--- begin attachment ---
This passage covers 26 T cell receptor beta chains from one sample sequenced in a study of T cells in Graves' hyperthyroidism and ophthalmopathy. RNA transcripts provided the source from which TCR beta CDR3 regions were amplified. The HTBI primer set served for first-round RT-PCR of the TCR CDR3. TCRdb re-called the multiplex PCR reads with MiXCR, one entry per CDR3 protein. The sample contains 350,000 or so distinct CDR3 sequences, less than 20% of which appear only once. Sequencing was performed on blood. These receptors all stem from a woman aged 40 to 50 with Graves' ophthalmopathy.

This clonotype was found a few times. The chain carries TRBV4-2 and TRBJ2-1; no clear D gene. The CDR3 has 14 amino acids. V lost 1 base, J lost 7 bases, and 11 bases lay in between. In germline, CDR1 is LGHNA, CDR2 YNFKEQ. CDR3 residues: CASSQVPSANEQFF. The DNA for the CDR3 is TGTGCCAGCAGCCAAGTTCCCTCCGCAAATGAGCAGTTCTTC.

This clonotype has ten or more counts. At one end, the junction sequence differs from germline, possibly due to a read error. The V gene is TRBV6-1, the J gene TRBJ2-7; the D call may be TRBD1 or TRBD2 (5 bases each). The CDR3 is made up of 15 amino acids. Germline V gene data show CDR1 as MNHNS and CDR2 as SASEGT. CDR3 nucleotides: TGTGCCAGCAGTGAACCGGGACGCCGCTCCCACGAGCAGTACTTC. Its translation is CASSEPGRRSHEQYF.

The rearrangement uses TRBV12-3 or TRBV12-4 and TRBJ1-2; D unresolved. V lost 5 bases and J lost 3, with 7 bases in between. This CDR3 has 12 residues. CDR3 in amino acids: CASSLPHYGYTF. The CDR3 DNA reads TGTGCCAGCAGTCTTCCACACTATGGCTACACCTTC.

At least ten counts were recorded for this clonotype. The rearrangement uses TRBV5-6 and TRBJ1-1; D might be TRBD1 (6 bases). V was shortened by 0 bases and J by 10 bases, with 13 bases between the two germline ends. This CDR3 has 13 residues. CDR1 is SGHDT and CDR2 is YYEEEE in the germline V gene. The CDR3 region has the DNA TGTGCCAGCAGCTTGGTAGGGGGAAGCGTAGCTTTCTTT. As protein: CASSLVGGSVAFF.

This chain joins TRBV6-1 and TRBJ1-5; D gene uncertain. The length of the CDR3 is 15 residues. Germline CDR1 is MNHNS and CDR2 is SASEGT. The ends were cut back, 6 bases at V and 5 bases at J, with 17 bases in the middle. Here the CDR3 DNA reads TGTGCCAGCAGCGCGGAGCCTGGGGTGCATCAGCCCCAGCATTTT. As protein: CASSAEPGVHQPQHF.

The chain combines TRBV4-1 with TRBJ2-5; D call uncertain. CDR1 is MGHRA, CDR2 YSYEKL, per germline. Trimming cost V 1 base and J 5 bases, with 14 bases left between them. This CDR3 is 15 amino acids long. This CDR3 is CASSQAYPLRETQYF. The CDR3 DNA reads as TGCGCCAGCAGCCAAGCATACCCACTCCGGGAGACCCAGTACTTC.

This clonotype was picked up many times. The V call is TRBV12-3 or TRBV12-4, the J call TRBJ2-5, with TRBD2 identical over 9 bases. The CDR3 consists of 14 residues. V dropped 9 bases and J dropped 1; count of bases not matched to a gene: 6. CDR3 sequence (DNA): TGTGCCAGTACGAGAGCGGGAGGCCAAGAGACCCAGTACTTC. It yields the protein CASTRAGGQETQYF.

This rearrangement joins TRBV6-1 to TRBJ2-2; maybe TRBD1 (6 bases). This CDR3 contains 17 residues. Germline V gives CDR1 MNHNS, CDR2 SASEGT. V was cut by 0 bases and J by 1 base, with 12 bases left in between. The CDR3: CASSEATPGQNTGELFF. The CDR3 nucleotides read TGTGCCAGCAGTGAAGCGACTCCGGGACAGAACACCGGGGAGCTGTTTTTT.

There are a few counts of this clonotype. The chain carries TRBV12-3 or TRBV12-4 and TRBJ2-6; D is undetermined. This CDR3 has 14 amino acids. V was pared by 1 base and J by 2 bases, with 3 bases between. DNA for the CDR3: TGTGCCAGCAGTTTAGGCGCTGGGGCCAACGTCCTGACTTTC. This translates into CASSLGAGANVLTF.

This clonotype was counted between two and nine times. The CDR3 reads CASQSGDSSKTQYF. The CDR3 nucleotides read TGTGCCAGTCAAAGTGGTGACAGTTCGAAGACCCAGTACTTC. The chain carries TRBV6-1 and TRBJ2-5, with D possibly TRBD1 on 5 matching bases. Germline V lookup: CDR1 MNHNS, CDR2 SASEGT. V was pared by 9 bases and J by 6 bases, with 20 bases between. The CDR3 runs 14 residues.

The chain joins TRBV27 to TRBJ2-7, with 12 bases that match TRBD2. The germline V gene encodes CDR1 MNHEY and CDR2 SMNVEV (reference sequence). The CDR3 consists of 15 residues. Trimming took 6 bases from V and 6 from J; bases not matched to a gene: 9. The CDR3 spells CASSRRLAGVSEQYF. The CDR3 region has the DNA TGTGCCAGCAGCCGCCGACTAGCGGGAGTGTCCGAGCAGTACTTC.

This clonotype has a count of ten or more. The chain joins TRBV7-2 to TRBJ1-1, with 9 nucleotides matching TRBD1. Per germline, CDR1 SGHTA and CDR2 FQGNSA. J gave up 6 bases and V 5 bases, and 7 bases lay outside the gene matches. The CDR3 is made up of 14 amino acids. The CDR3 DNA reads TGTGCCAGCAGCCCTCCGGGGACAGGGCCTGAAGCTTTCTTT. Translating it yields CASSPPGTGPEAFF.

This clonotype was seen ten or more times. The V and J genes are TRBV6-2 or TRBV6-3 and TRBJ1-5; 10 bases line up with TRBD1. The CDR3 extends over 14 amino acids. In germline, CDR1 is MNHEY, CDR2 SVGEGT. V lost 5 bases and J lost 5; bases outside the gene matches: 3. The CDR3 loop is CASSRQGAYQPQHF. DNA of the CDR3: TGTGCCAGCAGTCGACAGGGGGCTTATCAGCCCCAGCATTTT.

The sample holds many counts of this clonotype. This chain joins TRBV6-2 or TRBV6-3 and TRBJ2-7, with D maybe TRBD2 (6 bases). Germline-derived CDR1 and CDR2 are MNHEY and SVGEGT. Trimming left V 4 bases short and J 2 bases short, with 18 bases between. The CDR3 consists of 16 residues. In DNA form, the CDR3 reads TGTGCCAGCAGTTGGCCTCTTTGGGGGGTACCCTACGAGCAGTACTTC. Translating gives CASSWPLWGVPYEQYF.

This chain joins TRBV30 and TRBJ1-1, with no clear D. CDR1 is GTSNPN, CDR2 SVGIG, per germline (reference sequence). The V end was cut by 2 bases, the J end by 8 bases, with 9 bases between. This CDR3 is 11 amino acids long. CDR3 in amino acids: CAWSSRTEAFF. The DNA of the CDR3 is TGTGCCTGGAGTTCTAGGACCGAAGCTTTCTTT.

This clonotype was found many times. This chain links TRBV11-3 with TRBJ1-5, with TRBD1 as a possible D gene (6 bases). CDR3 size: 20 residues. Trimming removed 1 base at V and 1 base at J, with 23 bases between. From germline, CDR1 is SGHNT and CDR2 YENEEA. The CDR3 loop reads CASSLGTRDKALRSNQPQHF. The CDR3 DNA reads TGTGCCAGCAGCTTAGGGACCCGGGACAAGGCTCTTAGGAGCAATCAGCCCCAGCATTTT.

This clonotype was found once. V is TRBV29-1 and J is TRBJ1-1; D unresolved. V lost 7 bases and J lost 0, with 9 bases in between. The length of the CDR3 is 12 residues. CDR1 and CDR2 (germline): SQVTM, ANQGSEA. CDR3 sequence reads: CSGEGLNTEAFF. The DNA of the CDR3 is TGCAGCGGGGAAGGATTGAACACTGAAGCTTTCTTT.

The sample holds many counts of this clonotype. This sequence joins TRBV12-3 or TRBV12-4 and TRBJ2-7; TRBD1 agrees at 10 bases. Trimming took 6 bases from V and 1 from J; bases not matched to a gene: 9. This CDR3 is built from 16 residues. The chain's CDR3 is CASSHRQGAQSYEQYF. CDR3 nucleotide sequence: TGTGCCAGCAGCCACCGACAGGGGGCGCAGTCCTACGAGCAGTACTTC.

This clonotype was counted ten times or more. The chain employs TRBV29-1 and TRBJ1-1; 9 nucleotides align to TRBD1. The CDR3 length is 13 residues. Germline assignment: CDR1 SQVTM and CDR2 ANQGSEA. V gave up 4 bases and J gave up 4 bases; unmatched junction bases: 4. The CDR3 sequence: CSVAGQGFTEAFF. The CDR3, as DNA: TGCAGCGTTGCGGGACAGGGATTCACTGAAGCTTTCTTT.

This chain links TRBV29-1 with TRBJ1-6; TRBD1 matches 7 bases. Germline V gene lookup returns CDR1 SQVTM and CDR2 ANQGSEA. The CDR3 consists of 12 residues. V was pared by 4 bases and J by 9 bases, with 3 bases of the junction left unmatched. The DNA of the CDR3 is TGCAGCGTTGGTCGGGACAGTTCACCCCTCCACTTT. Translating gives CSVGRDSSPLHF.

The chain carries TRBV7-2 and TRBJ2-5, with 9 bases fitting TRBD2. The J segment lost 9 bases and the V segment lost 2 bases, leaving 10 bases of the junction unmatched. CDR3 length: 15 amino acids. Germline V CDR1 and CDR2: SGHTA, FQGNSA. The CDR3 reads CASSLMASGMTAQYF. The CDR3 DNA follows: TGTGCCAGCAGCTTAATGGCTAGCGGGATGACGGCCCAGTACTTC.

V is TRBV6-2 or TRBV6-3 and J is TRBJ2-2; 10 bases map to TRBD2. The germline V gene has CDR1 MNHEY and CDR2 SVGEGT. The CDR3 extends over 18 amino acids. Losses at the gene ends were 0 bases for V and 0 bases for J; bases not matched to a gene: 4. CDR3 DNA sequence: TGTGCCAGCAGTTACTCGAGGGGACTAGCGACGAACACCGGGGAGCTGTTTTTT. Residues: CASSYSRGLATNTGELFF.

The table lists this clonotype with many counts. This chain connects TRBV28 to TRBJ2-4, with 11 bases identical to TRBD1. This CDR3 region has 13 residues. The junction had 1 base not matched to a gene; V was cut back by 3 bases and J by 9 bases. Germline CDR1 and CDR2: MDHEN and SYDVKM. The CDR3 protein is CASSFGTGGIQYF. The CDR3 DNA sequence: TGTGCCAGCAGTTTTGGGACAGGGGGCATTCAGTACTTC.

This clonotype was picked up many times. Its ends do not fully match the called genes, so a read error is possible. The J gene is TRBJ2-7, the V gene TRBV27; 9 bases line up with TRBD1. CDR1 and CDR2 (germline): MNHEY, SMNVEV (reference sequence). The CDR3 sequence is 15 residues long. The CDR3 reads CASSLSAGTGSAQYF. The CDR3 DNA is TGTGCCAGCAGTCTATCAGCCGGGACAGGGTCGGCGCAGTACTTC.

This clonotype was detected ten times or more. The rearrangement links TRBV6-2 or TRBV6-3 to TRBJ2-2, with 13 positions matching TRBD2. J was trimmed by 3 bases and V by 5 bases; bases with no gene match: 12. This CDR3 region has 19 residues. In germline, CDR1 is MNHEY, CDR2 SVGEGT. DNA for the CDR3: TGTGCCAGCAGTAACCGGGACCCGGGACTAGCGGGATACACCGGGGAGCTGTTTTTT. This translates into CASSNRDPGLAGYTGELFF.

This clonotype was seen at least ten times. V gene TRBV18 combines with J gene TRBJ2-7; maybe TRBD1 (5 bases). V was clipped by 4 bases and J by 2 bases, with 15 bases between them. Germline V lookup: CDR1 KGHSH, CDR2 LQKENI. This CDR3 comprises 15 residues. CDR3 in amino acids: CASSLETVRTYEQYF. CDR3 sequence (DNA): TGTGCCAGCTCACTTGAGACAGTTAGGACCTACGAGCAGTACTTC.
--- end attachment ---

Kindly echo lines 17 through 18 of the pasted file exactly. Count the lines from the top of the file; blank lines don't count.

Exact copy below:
This clonotype was found many times. This chain links TRBV11-3 with TRBJ1-5, with TRBD1 as a possible D gene (6 bases). CDR3 size: 20 residues. Trimming removed 1 base at V and 1 base at J, with 23 bases between. From germline, CDR1 is SGHNT and CDR2 YENEEA. The CDR3 loop reads CASSLGTRDKALRSNQPQHF. The CDR3 DNA reads TGTGCCAGCAGCTTAGGGACCCGGGACAAGGCTCTTAGGAGCAATCAGCCCCAGCATTTT.

This clonotype was found once. V is TRBV29-1 and J is TRBJ1-1; D unresolved. V lost 7 bases and J lost 0, with 9 bases in between. The length of the CDR3 is 12 residues. CDR1 and CDR2 (germline): SQVTM, ANQGSEA. CDR3 sequence reads: CSGEGLNTEAFF. The DNA of the CDR3 is TGCAGCGGGGAAGGATTGAACACTGAAGCTTTCTTT.